When you take a step, it’s perfectly natural for your foot to roll inwards slightly. The movement even has a special name: pronation. It occurs when your weight is being transferred from your heel to the front of your foot, temporarily flattening your arch.
However, if your foot rolls inwards in an exaggerated way and so is forced out of alignment with your ankle, it’s overpronating. This form of abnormal pronation, which is most often seen in people with fallen arches, puts the inner edge of the foot (including the big toe) under too much strain. Overpronation destabilises the feet, as well as impairing their ability to cope with the impact of striking the ground. That’s why overpronators are prone to foot fatigue, injury and painful conditions such as plantar fasciitis and bunions.
The good news is that you can tackle the problem with the right shoes. You just need to know what to look for. Here’s our guide to footwear that reduces overpronation.
How Specialist Footwear Helps Overpronators
If you’re an overpronator, you’re likely to benefit from what footwear manufacturers call stability shoes and motion control shoes. Why? Because they’re designed to provide excellent support and shock absorption while minimising the inward rolling motion.
As ‘stability’ and ‘motion control’ don’t sound particularly exciting, it’s easy to assume that shoes for overpronation will be boring, clunky and ugly or that your choice will be extremely limited. Years ago that was perhaps the case, but not anymore. For example, the sports shop Run and Become has numerous eye-catching trainers especially for overpronators. So you don’t need to compromise on style when aiming to reduce your level of overpronation.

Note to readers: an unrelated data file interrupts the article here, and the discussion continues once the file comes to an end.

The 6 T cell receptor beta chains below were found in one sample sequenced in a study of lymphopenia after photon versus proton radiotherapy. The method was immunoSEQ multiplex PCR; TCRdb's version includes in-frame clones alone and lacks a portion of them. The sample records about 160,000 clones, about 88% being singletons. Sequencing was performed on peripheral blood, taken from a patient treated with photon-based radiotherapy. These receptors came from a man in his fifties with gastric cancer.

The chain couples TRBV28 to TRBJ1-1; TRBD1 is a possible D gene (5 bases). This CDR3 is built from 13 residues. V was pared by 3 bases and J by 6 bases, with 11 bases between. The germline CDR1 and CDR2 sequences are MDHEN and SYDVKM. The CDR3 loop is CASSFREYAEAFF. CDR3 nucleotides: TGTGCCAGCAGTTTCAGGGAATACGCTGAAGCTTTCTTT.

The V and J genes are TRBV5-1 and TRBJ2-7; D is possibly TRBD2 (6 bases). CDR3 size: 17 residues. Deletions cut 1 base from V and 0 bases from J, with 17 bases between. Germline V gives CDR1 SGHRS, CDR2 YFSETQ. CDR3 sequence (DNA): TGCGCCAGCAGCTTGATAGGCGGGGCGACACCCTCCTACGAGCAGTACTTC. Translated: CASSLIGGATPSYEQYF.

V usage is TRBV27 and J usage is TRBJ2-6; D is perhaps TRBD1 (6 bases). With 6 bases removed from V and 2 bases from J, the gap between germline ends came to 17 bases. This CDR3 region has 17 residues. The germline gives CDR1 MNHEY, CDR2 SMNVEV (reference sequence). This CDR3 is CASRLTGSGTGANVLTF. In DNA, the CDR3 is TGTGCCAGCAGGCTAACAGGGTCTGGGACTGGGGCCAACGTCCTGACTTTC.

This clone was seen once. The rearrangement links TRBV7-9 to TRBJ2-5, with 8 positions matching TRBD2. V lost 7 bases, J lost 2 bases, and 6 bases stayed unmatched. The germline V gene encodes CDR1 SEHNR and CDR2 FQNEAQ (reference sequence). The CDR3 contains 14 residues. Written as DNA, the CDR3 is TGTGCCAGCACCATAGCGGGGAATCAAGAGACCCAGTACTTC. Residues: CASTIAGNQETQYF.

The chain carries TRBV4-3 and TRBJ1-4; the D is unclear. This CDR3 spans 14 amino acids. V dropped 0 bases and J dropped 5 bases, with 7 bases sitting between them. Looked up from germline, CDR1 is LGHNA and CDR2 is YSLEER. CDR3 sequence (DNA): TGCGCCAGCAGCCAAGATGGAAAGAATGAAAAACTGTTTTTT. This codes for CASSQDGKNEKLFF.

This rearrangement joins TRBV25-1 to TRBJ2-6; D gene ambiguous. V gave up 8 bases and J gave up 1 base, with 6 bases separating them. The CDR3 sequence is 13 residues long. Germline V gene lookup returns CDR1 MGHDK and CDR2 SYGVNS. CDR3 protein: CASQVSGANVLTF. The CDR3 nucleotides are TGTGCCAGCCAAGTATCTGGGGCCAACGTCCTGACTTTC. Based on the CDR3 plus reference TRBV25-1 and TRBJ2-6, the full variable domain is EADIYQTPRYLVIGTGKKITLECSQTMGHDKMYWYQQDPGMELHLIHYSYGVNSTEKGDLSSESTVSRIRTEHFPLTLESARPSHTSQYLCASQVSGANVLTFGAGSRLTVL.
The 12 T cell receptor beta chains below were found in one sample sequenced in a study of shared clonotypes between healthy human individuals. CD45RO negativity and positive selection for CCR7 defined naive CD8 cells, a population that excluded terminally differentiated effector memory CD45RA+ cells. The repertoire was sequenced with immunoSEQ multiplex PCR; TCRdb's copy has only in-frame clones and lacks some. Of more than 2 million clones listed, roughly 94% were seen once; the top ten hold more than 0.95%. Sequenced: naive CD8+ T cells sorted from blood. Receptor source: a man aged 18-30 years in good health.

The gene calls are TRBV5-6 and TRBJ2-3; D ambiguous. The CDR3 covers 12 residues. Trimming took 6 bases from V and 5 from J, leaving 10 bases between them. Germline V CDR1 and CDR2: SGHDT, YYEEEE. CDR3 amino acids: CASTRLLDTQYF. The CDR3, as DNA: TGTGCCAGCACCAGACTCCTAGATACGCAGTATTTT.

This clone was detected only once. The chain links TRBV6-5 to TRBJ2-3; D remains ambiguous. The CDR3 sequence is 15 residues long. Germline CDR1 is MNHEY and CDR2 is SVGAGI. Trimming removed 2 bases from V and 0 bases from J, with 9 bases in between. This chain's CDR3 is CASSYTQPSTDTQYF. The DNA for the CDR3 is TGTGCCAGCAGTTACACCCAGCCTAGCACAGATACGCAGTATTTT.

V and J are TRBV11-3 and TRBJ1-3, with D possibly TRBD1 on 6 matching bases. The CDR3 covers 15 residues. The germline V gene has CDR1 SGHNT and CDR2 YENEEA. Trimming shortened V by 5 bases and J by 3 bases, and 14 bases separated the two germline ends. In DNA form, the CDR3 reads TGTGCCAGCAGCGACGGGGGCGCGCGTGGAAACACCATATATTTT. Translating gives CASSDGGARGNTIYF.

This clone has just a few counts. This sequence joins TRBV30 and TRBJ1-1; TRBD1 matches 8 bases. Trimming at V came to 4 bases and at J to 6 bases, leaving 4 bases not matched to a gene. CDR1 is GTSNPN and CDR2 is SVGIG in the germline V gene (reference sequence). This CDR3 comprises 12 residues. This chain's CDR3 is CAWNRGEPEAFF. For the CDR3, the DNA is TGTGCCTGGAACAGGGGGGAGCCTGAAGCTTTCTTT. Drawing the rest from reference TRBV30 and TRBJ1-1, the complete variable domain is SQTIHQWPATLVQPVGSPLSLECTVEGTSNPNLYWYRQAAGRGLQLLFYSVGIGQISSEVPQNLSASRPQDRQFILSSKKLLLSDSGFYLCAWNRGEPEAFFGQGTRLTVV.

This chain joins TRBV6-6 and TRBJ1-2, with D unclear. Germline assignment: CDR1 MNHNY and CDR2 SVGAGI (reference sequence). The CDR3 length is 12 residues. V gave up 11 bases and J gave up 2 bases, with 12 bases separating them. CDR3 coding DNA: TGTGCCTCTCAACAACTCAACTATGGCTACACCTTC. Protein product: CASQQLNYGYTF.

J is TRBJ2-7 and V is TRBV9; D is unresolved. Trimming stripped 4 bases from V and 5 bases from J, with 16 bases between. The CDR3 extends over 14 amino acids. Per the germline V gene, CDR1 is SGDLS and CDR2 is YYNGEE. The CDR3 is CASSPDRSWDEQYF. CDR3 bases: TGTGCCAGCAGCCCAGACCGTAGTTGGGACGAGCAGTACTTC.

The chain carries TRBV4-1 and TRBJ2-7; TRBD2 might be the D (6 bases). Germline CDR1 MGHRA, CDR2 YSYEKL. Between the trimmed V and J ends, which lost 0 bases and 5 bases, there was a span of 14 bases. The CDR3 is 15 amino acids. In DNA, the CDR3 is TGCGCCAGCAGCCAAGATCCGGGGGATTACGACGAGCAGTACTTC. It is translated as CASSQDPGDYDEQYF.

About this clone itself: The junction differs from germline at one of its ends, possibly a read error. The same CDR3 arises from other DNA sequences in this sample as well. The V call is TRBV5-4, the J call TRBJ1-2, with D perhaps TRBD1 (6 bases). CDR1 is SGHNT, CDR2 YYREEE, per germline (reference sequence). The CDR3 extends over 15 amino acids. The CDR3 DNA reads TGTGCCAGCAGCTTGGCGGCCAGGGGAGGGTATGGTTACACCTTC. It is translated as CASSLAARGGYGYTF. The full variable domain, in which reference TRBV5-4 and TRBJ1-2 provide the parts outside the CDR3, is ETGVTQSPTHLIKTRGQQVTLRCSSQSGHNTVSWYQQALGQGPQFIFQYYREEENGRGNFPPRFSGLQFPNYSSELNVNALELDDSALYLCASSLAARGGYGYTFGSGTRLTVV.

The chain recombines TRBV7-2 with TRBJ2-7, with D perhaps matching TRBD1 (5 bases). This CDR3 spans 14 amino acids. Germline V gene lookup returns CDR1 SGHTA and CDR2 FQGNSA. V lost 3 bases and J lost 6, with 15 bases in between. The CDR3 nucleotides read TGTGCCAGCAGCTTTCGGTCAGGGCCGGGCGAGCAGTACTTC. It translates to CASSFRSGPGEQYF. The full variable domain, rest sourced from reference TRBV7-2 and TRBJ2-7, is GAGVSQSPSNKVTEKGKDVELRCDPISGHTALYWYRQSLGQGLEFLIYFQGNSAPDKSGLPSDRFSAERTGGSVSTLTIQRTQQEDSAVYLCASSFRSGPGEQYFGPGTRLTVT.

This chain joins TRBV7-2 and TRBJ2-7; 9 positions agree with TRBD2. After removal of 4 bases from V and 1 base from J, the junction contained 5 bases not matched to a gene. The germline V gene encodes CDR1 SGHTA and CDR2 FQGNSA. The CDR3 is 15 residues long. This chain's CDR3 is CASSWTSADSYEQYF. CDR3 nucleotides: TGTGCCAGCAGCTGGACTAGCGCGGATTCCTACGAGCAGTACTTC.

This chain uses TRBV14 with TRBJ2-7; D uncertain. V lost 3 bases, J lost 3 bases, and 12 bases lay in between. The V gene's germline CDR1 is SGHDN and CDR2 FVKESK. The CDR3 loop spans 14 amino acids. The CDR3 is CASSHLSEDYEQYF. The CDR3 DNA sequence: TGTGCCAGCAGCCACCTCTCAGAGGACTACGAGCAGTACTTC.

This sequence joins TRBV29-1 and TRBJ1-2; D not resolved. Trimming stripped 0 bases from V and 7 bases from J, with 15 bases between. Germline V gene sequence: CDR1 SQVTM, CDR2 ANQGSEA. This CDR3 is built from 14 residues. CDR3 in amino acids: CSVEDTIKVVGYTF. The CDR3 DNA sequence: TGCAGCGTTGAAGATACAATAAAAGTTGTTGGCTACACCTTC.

Key Stability and Motion Control Features
Several features contribute to the overall effectiveness of anti-overpronation shoes.
Typically made of EVA foam, the midsole is sandwiched between the inner and outer soles of a shoe. It has a crucial role to play in cushioning the foot and absorbing shock. Ideally, you want footwear with firm, supportive midsoles that’ll make your feet more stable and comfortable. If you’re a runner who enjoys pounding pavements, look for midsoles that incorporate gel or pockets of air, as they’ll provide extra cushioning.
Dense sections of foam in the midsole are known as medial posts. They’re carefully positioned to increase the amount of arch support (and sometimes heel support) the shoe provides. Medial posts can be advantageous for overpronators with flat feet, as they help arches that aren’t as robust as they should be to cope with the impact of walking and running.
Strong Heel Counter
Heel counters made of leather or plastic stiffen the backs of shoes. By holding your heels firmly in place and helping to ensure that your footwear fits snugly, they can decrease the inward rolling motion. Try pressing down on the back of a shoe with your thumb – if you can squash it, it isn’t strong enough for an overpronator’s needs.
The higher your footwear’s heels, the more unstable your feet and ankles will be. So, when shopping for shoes to curb overpronation, avoid heels that are more than two inches high.
If you suffer from severe overpronation, pay close attention to your footwear’s shape. If the inner edge of the sole is slightly curved, it may not be supportive enough to prevent your feet rolling too far inwards. Look instead for straight-lasted shoes, which are more symmetrical, stiffer and provide superior motion control.
What Else Minimises Overpronation?
To optimise the supportiveness and stability of your footwear, our London podiatrists can provide prescription orthotics. With these custom-made shoe inserts, specially moulded to reflect the unique shape of your feet, you can boost your foot function while further reducing overpronation.
What’s more, if you haven’t yet had a formal diagnosis of overpronation, we have the expertise and gait analysis technology required to perform a detailed biomechanical assessment.
For specialist treatment and advice to help you overcome overpronation, please call Feet By Pody today on 0207 099 6657 or book an appointment online.